Historical Enigmas Come to Life in July Sale

From Howard Hughes to Henry VIII and communist leaders, Profiles in History’s upcoming sale offers rare glimpses into the past.
Profiles in History

Love letters and bedside notes from Katherine Hepburn to Howard Hughes on the actress's personal stationery (ca. 1937–1938, est. $12,000–15,000).

Few individuals in the 20th were quite so famous as Howard Hughes while maintaining such an air of mystery. Despite being a billionaire business magnate, aviator, engineer, film producer, philanthropist, and playboy who dated Katharine Hepburn, Ava Gardner, and Ginger Rogers, the enigmatic Hughes was intensely private, particularly later in life when he suffered from chronic pain and worsening obsessive-compulsive disorder, both of which made him reclusive. Memorabilia from the eccentric billionaire has rarely surfaced—until now.

On July 23, Profiles in History will sell a collection of Howard Hughes items consigned by the daughter of Vernon C. Olson, who after working at Hughes Tool Company as a staff accountant, was secretly hired as Hughes’s personal accountant. Olson worked with Hughes from 1952 up until Hughes’s death in 1976 and later served on the board of directors of Hughes’s Summa Corporation.

Profiles in History

Jean Harlow's contract to play Helen in "Hell's Angels" dated October 24, 1929 (est. $2,500–3,500).

“Very seldom do you see anything from Howard Hughes at auction other than an occasional business note or a signed photo from a publicity event,” said Brian Chanes, head of acquisitions and consignor relations at Profiles in History. “This accountant was really entrenched—a Hughes insider, and that’s why this collection is so unique.”

The sale will consist of 104 lots spanning Hughes’s life. The most notable lot is a set of 55 hand-written love letters, bedside notes, and postcards Katherine Hepburn wrote to Hughes (ca. 1937–1938, est. $12,000–15,000). Mostly written on Hepburn’s personal stationery, Chanes, who transcribed each note, called the letters “juicy,” because they recount many intimate details of the couple’s relationship.

Profiles in History

An order signed by Henry VIII and dated July 12, 1514 (est. $10,000–15,000).

The Howard Hughes Auction will also feature business documents, including the original contract from October 24, 1929, in which Hughes signed the newly-discovered Jean Harlow to act in his epic World War I film, “Hell’s Angels,” along with three contract extensions dated throughout 1930 (est. $2,500–3,500).

The Howard Hughes Sale will be followed by historical autographs collected by William J. Bell, a screenwriter and television producer best known for the “The Young and the Restless,” and “The Bold and the Beautiful.”

One document, dated July 12, 1514 and signed by Henry VIII (est. $10,000–15,000), contains orders from a 23-year-old Henry to Sir Robert Dymoke, treasurer of the town of Tournay in France and “King Champion” of the coronation, in which Dymoke is requested to make a payment on behalf of England and Tournay.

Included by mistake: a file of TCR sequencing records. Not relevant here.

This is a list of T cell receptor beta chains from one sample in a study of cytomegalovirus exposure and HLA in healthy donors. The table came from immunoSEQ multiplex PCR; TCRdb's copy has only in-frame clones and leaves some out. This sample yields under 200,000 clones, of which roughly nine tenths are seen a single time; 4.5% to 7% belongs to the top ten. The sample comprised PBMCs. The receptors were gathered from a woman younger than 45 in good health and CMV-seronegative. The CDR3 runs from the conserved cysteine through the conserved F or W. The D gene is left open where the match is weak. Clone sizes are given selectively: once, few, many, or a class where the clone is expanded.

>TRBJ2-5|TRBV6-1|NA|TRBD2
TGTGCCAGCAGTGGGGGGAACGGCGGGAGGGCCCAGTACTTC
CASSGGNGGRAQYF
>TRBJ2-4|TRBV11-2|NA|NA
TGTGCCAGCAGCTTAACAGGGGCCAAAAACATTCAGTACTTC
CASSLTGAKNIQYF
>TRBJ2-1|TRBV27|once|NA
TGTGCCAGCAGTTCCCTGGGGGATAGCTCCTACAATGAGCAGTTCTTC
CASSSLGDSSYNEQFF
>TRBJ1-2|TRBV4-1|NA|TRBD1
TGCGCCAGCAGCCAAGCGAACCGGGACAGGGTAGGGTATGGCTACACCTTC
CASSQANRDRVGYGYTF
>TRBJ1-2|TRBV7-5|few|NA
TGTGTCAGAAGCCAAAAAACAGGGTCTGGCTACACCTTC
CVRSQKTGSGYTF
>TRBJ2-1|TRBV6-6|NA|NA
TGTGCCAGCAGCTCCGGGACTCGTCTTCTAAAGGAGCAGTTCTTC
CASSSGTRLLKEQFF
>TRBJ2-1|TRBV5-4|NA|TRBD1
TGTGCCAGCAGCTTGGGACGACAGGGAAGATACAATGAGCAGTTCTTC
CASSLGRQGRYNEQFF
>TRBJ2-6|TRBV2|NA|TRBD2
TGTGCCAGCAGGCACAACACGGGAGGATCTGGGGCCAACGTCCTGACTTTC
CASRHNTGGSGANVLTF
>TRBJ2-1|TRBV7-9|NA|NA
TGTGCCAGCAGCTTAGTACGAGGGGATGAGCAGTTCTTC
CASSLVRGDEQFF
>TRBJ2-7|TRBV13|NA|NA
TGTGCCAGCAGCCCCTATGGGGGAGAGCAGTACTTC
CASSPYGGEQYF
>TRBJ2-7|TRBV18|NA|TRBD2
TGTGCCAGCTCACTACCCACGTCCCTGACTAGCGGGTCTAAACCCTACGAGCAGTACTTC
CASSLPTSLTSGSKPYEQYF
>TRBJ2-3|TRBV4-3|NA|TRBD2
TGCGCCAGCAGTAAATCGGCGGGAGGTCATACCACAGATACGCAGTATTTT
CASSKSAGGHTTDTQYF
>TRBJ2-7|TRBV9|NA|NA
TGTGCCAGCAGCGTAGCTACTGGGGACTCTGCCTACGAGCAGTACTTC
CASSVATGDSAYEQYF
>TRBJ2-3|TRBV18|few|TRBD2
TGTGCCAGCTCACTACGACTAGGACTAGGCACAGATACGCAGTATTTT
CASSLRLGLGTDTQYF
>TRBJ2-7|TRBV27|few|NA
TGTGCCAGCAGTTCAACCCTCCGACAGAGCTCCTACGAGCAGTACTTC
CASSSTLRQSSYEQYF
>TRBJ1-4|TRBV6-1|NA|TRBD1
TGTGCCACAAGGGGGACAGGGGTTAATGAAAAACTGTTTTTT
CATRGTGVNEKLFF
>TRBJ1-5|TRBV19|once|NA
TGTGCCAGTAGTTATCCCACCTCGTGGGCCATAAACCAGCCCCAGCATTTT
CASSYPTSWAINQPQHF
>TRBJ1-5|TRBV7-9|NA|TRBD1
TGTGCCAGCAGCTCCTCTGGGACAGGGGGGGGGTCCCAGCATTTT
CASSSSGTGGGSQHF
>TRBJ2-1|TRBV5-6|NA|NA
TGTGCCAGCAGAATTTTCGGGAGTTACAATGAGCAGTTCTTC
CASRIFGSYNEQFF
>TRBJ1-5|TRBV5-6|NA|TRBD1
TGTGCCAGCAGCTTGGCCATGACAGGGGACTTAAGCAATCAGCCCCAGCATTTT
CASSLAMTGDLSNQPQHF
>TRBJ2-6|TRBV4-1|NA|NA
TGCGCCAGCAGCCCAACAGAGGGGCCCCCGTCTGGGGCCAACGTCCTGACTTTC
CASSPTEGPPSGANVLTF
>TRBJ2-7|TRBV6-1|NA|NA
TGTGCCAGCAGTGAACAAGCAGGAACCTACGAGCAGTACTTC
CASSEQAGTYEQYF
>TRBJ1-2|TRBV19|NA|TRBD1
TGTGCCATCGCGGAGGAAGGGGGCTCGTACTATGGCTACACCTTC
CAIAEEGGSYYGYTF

Profiles in History

A letter written by Joseph Stalin when he was secretary-general of the communist party and dated May 20, 1931 (est. $10,000–15,000).

“Prior to Henry VIII’s father, Henry VII, documents were signed by scribes,” Chanes said, “so this document is about the earliest you can collect that would feature handwriting from a king.”

The sale will also include an autograph letter from Joseph Stalin written when he was secretary-general of the communist party and dated May 20, 1931 (est. $10,000–15,000). In the letter he praises the work of Soviet propaganda author Marietta Shaginyan and says will speed uppublication of her new novel and silence critics.

Another lot is a letter from Vladimir Lenin about the organization of the All-Russia Conference of the Russian Social-Democratic Labor Party in Prague dated November 1, 1911, and signed with his pseudonym “N. Lenin” (est. $20,000–30,000).

“There are only a handful of Lenin letters in existence because so many were destroyed due to the clandestine nature of his existence,” Chanes said. “This letter is particularly interesting because the conference ended up being a milestone event in the development of communism.”

Profiles in History

A letter from Vladimir Lenin about the organization of the All-Russia Conference of the Russian Social-Democratic Labor Party in Prague dated November 1, 1911, and signed with his pseudonym “N. Lenin” (est. $20,000–30,000).

While these are just a few items from a large sale, with lots ranging from Howard Hughes memorabilia to the autographs of some of history’s most famous—and notorious—leaders, Profiles in History’s July 23 sale is a live auction, where bidders can participate over the phone, live over the Internet, or place absentee bids. The sale begins at 11 a.m. Pacific and promises to offer a wide variety of items to fascinate many types of collectors.

“Profiles in history started in the manuscript business back in 1986,” Chanes said, “but in 1995, we also started dealing with entertainment memorabilia as well. This kind of sale really takes us back to our roots, and we’re proud of this offering. There are items in here that the world has never seen before and that will likely never see again.”

To download the catalogue or register to bid, visit the Profiles in History website.

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